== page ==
The country of Papua New Guinea lies just north of Australia in the Pacific Ocean. Residents of this country have the freedom of speech, thought, and belief and 96% of their population identify themselves as members of the Christian church. The vast majority of these Christians take their faith very seriously. Before I tell you why I bring up Papua New Guinea, let me first ask you a question: Do you call yourself a Christian?
There’s a famous quote that is often misquoted to the early Catholic Church leader, Saint Francis of Assisi, but the origin of this quote is unknown: “Preach the gospel at all times; if necessary, use words.” This quote is a good sentiment and I think all of us would agree that we are supposed to demonstrate the gospel in our actions and in our speech, but there are two major problems with this quote. Firstly, as we’ve already stated, St. Francis never said it, and secondly, this is terrible theology.
The gospel is good news—that’s what the word literally means. Any news, good or bad, is told and shown, not one or the other. If no one is telling the news, then no one is showing the news. Showing and telling go hand-in-hand, it’s what gets kids excited about Show and Tell in school. As a kid, when I had the opportunity to bring something to school for Show and Tell, I got excited! I had the opportunity to bring something that I enjoyed and I hoped my friends, classmates and teacher thought the same. How silly would I look if during Show and Tell, instead of bringing something in to show and talk about, I brought nothing and talked about how neat it would be if I actually had something to show?
I heard a good comparison of the quote, “Preach the gospel at all times; if necessary, use words.” The comparison went, “Feed the hungry at all times; if necessary, use food.” How can we feed the hungry if we don’t have food? How can we preach the gospel if we don’t use words? Christians love evangelism as long as someone else is doing the work. A recent study shows that 80% of churchgoing Christians believe they have a responsibility to share their faith, which is lower than I assumed it would be considering how much Jesus talked about discipleship and evangelism. Of those 80% who believe it’s their responsibility to share their faith, only 39% have actually shared how to become a Christian with someone in the past six months.
The horrible theology of this St. Francis misquote has run rampant in the church today and we’ve exchanged gospel telling for a diluted excuse of showing the gospel through our actions. It’s extremely important to live out the gospel in your life, but if you’re expecting your good deeds and pleasant smile to win others over to Christ, then you would be gravely mistaken. When Peter preached in Acts 2 and 3,000 souls were added, they weren’t added because Peter smiled and hoped they would noticed how Christ-like he was being; 3,000 souls were added that day because Peter got up at an unscheduled event and gave an unscripted sermon (Acts 2:14-41). No invitations were sent, no planning went on, Peter didn’t share anything on his Facebook about his sermon at Pentecost—Peter got up around a large group of people and shared the life changing message of the gospel.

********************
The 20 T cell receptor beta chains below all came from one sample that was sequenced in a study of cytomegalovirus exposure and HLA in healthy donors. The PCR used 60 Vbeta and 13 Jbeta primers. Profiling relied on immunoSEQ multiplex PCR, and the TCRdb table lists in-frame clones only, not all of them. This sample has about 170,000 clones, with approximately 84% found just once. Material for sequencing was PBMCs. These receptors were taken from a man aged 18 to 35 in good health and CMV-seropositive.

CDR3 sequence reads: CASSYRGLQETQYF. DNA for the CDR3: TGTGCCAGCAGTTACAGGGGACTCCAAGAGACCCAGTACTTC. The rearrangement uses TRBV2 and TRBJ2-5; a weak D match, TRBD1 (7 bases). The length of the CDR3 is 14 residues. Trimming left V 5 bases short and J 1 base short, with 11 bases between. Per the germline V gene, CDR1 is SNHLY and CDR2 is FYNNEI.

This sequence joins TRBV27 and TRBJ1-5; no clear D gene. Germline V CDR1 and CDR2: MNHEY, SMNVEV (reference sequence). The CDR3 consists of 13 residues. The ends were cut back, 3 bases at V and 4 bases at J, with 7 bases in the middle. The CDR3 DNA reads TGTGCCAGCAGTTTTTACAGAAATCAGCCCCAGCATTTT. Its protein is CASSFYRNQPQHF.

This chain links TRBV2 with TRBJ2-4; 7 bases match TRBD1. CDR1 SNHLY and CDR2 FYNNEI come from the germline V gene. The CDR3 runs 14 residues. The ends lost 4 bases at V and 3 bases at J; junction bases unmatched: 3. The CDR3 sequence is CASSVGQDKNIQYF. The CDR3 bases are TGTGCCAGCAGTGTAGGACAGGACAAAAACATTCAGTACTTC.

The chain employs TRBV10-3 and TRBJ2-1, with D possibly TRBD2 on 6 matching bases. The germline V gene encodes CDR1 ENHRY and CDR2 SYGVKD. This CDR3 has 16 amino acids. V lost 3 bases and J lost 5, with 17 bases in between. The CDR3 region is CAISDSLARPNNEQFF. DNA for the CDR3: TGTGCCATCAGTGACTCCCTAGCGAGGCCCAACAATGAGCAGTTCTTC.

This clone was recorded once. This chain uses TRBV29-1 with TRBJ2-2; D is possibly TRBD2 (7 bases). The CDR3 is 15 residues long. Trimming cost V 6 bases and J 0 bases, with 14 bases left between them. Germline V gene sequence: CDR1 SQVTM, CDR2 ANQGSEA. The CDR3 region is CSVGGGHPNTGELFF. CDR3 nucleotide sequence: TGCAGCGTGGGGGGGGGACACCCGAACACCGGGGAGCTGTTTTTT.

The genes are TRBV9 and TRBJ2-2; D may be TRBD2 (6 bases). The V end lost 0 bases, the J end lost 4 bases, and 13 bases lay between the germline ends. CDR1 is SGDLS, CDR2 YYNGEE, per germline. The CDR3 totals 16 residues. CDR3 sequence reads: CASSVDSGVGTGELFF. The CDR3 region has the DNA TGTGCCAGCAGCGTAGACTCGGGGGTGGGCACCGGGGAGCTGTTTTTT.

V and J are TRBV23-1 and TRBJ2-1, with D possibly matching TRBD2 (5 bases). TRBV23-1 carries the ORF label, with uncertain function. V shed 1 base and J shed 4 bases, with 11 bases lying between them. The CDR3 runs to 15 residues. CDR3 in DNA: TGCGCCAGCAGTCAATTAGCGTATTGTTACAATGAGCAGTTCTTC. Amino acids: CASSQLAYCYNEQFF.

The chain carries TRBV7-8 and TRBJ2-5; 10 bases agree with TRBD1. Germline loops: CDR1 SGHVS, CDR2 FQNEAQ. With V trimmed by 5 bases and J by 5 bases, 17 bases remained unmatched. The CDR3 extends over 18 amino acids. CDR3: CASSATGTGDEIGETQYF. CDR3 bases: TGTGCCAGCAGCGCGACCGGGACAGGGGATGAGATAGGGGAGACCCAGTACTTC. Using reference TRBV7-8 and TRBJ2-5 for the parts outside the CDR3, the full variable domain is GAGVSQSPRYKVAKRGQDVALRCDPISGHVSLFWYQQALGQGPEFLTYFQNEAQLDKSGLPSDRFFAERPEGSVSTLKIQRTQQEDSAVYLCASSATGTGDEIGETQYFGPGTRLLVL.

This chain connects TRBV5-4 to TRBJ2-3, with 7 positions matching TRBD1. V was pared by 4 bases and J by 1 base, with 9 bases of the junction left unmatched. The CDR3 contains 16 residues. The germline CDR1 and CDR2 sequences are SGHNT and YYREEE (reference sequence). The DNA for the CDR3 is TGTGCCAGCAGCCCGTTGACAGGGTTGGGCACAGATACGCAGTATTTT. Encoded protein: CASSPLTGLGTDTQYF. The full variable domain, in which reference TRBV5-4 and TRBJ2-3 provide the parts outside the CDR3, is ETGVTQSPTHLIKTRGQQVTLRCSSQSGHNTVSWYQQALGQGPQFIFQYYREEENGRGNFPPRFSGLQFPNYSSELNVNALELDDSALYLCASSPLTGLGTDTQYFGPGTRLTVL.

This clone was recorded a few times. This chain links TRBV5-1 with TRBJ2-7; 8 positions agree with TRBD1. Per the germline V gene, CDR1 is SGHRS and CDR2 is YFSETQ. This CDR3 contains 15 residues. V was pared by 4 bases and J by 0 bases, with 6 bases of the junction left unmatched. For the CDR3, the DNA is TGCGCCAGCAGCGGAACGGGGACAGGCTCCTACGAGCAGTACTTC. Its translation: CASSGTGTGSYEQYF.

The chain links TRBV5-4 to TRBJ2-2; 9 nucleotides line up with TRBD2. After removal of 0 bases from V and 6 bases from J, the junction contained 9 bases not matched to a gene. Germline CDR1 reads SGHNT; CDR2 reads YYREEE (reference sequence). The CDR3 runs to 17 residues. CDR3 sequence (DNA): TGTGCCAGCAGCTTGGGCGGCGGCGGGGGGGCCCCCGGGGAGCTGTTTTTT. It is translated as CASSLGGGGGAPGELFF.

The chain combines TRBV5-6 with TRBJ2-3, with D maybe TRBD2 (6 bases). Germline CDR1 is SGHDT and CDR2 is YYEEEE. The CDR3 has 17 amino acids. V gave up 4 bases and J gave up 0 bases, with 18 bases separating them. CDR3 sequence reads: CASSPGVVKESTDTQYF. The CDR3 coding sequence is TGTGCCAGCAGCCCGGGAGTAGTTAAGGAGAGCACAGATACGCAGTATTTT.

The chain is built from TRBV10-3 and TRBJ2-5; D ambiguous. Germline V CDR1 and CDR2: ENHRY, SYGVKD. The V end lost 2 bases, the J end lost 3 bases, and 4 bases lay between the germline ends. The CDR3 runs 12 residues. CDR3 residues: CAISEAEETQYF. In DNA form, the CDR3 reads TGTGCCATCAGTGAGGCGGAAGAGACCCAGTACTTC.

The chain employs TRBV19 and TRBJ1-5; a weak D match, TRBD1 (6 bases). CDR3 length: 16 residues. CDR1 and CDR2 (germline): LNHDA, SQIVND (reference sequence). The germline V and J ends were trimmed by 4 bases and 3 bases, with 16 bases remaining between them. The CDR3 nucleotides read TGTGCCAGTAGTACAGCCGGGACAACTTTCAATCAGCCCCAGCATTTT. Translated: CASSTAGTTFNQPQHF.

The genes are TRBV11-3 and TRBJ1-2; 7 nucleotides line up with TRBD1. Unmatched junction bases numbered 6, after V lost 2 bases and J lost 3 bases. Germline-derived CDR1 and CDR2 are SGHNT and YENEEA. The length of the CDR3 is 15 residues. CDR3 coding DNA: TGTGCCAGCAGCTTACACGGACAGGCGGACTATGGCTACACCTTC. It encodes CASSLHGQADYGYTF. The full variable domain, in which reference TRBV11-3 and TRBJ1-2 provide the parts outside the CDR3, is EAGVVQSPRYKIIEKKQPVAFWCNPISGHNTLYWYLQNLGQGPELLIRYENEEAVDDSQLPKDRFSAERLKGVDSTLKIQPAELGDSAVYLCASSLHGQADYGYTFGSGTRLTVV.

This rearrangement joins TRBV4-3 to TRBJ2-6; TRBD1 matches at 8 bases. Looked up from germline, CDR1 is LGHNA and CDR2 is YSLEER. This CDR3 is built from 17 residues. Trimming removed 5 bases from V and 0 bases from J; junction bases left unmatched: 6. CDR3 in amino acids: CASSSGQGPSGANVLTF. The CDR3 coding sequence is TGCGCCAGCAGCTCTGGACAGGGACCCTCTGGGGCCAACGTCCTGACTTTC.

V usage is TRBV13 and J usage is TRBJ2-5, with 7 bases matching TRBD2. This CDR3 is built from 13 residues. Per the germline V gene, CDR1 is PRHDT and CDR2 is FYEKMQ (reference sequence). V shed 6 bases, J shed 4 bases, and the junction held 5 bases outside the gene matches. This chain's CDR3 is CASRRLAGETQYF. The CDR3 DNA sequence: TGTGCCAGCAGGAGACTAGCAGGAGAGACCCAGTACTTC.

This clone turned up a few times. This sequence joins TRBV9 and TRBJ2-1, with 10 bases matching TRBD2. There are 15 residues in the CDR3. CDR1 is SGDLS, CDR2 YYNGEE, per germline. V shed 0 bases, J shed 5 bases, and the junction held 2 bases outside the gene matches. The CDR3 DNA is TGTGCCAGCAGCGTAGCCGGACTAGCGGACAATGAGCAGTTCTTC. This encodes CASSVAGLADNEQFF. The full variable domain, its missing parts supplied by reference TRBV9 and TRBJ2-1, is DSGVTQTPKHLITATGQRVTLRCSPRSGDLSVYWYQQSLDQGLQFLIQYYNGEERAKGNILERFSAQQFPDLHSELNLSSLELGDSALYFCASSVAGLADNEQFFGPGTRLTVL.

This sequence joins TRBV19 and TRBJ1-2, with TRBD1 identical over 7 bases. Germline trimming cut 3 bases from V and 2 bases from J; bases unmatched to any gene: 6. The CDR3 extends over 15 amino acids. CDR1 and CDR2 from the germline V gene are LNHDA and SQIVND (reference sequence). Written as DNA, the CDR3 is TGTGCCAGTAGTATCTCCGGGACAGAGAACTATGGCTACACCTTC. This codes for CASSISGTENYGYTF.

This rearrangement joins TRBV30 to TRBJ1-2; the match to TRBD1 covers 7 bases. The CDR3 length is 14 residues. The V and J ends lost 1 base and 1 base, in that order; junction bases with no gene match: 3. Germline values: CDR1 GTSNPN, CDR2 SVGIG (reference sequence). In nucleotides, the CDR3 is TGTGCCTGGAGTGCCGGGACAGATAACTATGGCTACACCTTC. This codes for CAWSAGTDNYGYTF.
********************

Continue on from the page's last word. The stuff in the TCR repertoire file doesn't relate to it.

I shared a little about Papua New Guinea for a reason. In their country, if you’re a Christian, which most are, it would be almost like a disgrace to be asked if you were a Christian. Christians in Papua New Guinea want you to see that they’re followers of Christ, not have to be told. In their mind, if you ask them if they’re Christian’s, they believe they are doing a bad job of representing Christ and that it’s not evident in their actions. I love this idea and I hope it causes you to look more intently at your life, but if all you’re doing is living your life hoping people will notice how Christ-like you’re being and that’s your way of evangelizing, then you are doing a major disservice to the gospel, to yourself, and to the person you hope will see Christ because of your life.
I encourage you to live your life to glorify God—I think a lot can be accomplished if more of us lived our lives to be examples for others, but please don’t let that be your escape for actually evangelizing. You have to talk and share what Christ has done for you and what he can do for others. I encourage you to be more proactive in sharing the gospel with others. I know it can be scary and you may think people wouldn’t listen to you, but check out this statistic: 78% of people would be willing to listen if someone wanted to tell them what they believed about Christianity and younger people are even more likely to say they would be willing to listen. The problem isn’t that people don’t want to listen, the problem lies in the ones who have the gospel to share. Jesus said the harvest is plentiful, but the workers are few (Luke 10:2). The harvest is still plentiful and we have more workers than the early church did, but we have to mobilize to plant the seeds. If we aren’t sharing the gospel, then who is? We cannot neglect our calling and assume someone else will pick up the slack. If you’re a Christian then it’s time to start talking about him.
Acts 2:14-41 // Luke 10:2 // Matthew 28:16-20 // John 14:15 // Matthew 5:44-45 // Romans 1:16